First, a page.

Introduction to ADO - The Command Object

  • RonKyle

    SSC-Dedicated

    Points: 31459

    quote:


    Both SiteServer and my user databases are using Windows Integrated security. Both have the required user set up and yet I still get Access Denied!


    Are you using "Trusted_Connection=Yes" in your connection string? For example:

    ConnectionString = "PROVIDER=SQLOLEDB;" & _

    "Data Source=" & mconDevelopmentServer & ";" & _

    "Initial Catalog=" & mconDevelopmentDatabase & ";" & _

    "Trusted_Connection=yes"

  • jscontreras

    Old Hand

    Points: 380

    Hello,

    As I was saying before this procedure does not work

    Public Function ExecuteSP(sProcName As String, ParamArray aParams()) As ADODB.Recordset

    Dim objCMD As ADODB.Command

    Set objCMD = New ADODB.Command

    With objCMD

    .ActiveConnection = Conn

    .CommandText = sProcName

    .CommandType = adCmdStoredProc

    If aParams(0) Is Nothing Then

    Set ExecuteSP = .Execute

    Else

    Set ExecuteSP = .Execute(, aParams)

    End

    End With

    Set objCMD = Nothing

    End Function

    What I'm trying to accomplish is pass an array of parameters and within the proc or function is to loop through the parameter names using the following:

    .Parameters.Append .CreateParameter(PARAM2, adVarChar, adParamInput, FS2, ParamValue2)

    I'm not an expert with the Command object to know all the methods and properties. My question is instead of writing my own array method, etc. Is there a method already prewritten that I can use? For example, in ADO I like to use the arrays to loop through recordsets, intially I was writing my own arrays to loop through recordsets before I found the "getrows" method which does the same thing.

    I have not be successful at finding good examples of all the methods and properties of the Command object. I hope I'm making some sense.

    Thanks

    JMC


    JMC

  • RonKyle

    SSC-Dedicated

    Points: 31459

    Here is a section from a document I wrote on ADO best practices:

    Implicit Parameters

    As explained above, implicit parameters can save code. For example, rather than create two lines of explicit parameters, you can do this:

    
    
    Set cmd = New ADODB.Command
    With cmd
    .CommandType = adCmdStoredProc
    .CommandText = "rsup_WorkInvoicedBetween"
    .ActiveConnection = mcnn
    .Execute , Array(dStartDate, dEndDate), adExecuteNoRecords
    End With
    Set cmd = Nothing

    Where this can be done, it is encouraged. In this particular case, I am passing the dates as an array in the execute statement.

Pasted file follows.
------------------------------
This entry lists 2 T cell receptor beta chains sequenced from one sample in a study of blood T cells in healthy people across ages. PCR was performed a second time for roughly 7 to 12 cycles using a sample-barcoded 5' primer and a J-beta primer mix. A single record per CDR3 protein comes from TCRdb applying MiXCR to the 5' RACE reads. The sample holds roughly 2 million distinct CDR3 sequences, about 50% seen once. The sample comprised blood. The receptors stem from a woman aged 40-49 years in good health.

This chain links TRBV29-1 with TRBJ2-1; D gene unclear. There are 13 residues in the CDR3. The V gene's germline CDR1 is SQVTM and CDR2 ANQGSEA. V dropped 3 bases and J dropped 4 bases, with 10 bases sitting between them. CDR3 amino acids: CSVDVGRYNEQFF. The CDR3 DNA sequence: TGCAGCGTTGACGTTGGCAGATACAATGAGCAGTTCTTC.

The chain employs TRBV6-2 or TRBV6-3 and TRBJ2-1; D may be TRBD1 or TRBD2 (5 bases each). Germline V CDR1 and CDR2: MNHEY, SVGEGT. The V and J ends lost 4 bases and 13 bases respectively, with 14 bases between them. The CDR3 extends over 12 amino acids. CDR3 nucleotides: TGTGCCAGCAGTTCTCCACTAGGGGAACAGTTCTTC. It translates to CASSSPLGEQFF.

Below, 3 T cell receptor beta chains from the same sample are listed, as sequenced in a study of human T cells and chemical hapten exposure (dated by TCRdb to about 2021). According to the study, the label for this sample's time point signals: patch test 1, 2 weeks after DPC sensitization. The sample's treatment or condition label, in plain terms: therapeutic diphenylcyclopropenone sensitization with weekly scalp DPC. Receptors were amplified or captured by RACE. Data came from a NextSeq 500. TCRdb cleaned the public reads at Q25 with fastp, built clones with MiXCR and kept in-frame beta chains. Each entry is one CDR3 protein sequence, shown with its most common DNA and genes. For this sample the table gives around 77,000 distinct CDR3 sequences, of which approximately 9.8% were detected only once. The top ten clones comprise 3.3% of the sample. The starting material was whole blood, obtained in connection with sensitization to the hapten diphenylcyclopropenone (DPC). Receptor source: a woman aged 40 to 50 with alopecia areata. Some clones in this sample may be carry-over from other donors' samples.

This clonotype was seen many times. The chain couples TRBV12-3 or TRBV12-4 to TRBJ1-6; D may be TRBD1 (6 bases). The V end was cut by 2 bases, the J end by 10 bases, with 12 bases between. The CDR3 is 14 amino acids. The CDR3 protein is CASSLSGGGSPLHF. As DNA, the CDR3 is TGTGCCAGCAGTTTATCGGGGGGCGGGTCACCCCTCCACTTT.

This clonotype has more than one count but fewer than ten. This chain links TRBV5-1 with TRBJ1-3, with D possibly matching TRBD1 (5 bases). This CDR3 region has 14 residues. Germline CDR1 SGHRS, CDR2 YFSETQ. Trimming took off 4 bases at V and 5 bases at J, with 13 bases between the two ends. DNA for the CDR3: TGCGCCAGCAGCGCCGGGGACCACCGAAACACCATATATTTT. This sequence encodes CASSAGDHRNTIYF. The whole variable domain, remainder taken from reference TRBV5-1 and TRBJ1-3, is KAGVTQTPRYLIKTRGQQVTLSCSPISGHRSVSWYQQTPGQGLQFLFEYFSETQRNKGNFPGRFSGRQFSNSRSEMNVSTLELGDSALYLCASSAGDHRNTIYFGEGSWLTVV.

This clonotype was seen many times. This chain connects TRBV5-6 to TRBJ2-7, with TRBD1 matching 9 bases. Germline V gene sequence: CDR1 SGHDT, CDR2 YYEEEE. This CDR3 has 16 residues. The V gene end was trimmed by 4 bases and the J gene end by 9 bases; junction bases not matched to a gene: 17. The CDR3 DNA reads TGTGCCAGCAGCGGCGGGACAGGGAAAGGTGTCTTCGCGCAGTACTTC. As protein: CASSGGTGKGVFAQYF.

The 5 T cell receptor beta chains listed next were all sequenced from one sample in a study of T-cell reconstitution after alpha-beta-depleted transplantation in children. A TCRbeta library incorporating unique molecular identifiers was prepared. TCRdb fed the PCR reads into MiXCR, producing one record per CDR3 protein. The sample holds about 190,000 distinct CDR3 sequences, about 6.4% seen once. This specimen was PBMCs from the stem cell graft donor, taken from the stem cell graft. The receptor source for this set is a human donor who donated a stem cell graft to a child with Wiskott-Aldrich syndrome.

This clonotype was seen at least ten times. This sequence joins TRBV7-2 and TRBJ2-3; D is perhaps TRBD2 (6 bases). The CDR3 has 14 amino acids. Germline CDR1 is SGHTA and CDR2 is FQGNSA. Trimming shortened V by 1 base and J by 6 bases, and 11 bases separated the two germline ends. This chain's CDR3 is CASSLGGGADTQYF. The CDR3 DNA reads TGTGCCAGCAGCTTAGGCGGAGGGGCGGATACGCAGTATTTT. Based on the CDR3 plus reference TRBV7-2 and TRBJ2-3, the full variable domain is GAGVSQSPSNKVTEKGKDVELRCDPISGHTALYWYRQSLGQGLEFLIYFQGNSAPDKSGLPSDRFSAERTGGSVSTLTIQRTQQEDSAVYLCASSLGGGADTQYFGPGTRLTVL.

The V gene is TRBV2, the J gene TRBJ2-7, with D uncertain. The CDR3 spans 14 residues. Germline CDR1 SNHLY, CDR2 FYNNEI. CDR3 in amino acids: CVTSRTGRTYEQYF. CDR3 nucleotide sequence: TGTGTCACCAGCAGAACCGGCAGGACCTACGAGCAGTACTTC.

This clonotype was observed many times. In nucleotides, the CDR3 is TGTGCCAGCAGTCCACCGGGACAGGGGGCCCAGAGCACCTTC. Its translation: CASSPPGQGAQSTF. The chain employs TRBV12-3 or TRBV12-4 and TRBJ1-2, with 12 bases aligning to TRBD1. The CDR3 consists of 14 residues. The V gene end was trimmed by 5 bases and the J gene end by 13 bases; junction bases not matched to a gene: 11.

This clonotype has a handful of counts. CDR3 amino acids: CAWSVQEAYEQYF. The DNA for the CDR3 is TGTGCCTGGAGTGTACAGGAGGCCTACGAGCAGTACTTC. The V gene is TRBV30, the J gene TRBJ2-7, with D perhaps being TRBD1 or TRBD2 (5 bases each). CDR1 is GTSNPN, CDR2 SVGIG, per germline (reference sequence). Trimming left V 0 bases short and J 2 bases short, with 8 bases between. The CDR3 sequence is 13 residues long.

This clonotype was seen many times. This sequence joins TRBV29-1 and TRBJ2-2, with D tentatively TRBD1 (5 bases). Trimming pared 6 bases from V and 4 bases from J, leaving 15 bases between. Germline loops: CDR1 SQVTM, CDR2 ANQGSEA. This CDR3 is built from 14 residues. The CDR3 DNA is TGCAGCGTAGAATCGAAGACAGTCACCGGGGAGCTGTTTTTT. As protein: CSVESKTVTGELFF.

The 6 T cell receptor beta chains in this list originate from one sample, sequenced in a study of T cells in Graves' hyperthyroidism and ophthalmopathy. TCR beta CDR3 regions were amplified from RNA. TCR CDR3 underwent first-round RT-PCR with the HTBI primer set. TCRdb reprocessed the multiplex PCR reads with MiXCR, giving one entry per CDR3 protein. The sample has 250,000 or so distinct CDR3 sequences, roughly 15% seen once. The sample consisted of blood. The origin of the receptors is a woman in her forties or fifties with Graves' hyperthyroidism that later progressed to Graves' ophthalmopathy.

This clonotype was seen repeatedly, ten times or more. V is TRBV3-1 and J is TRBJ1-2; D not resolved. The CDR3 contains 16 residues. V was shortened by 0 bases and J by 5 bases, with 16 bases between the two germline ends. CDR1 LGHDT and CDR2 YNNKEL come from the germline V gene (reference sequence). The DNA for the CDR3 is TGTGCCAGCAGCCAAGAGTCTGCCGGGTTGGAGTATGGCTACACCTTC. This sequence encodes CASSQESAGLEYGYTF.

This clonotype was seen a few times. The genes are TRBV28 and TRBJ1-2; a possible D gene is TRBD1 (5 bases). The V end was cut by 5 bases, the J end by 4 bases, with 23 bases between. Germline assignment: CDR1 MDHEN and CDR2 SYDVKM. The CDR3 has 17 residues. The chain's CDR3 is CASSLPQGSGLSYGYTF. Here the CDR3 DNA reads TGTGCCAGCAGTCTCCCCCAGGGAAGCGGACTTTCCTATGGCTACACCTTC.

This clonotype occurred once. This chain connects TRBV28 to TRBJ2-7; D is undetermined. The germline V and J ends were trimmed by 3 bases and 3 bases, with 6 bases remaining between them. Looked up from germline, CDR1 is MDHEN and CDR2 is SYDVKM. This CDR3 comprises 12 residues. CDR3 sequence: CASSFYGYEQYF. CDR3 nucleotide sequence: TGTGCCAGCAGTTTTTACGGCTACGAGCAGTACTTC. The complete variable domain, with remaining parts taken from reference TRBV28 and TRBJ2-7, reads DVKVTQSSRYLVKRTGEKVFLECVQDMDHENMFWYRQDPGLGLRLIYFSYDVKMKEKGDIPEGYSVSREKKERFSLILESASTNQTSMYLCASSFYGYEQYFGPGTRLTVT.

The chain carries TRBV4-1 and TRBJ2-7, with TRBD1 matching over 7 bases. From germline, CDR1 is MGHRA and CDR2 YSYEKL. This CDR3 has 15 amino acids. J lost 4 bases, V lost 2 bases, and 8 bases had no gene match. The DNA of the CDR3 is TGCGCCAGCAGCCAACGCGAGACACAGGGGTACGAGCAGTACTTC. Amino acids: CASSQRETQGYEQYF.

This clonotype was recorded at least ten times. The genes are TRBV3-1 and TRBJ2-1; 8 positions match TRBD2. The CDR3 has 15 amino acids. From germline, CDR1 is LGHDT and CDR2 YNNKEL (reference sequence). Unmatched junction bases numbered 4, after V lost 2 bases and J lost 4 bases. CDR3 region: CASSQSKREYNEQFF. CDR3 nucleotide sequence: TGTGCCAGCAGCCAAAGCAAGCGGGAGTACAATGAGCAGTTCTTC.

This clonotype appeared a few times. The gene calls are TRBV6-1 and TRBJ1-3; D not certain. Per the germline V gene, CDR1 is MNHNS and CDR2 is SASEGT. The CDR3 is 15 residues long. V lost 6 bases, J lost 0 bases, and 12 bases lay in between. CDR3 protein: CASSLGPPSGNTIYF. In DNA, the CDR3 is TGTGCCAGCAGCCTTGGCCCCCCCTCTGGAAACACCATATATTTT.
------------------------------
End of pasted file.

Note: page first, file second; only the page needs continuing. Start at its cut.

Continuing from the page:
• Andy Warren

    SSC Guru

    Points: 119676

    Why a best practice? You save a couple lines of code, but you trade off the strong client side type checking. I tend to use a code generator, so using the params doesn't slow me down.

    Andy

    http://www.sqlservercentral.com/columnists/awarren/

  • RonKyle

    SSC-Dedicated

    Points: 31459

    My intent was to show how you can use an array to pass the values. That it is clipped from a best practices document is more a best practices for my company. We have programmers who want to write the least amount of lines, and the document that I wrote outlines when this is good and when it is not good.

    That said, the data type is checked when the variables are passed into the subroutines. In the code example, the two dates have been passed in as a date data type, so it is checked. Does that work?

  • Andy Warren

    SSC Guru

    Points: 119676

    Of course. Though if you had varchar parms, you'd have to used fixed length strings for your params, or do length checking inside the sub. It's a fair point. As long as the code remains readable/maintainable and you don't take a perf hit, I'm all for concise code. To me, using a code generator saves me enough time I don't care that it generates slightly more verbose code - and I guess I could always update the generator!

    Andy

    http://www.sqlservercentral.com/columnists/awarren/

  • dUros

    Default port

    Points: 1446

    One question:

    I always use CommandType=adCmdText and CommandText=mySQL.

    MySQL is T-SQL statement or for execution stored procedures EXEC myStoredProc 'cParam1', nParam2, 'dParam3'.

    Example:

    If I don't need return data. 

    .............

    strSQL="EXEC myStoredProc '" & Param1 & "'"

    With cmd

            .ActiveConnection = cnn

            .CommandText = strSQL

            .CommandType = adCmdText

            .CommandTimeout = wTimeOut

            .Execute

    End With

    .............

    If I need recordset with data from SQL server.

    .............

    strSQL="EXEC myStoredProc '" & Param1 & "'"

    With cmd

            .ActiveConnection = cnn

            .CommandText = strSQL

            .CommandType = adCmdText

            .CommandTimeout = wTimeOut

    End With

    aRS.CursorLocation = adUseClient

    aRS.CursorType = adOpenForwardOnly

    aRS.LockType = adLockReadOnly

    aRS.Open cmd

    ...............   

    Question is: If using .Parameters is better then my way without .Parameters and with adCmdText? Which way is faster?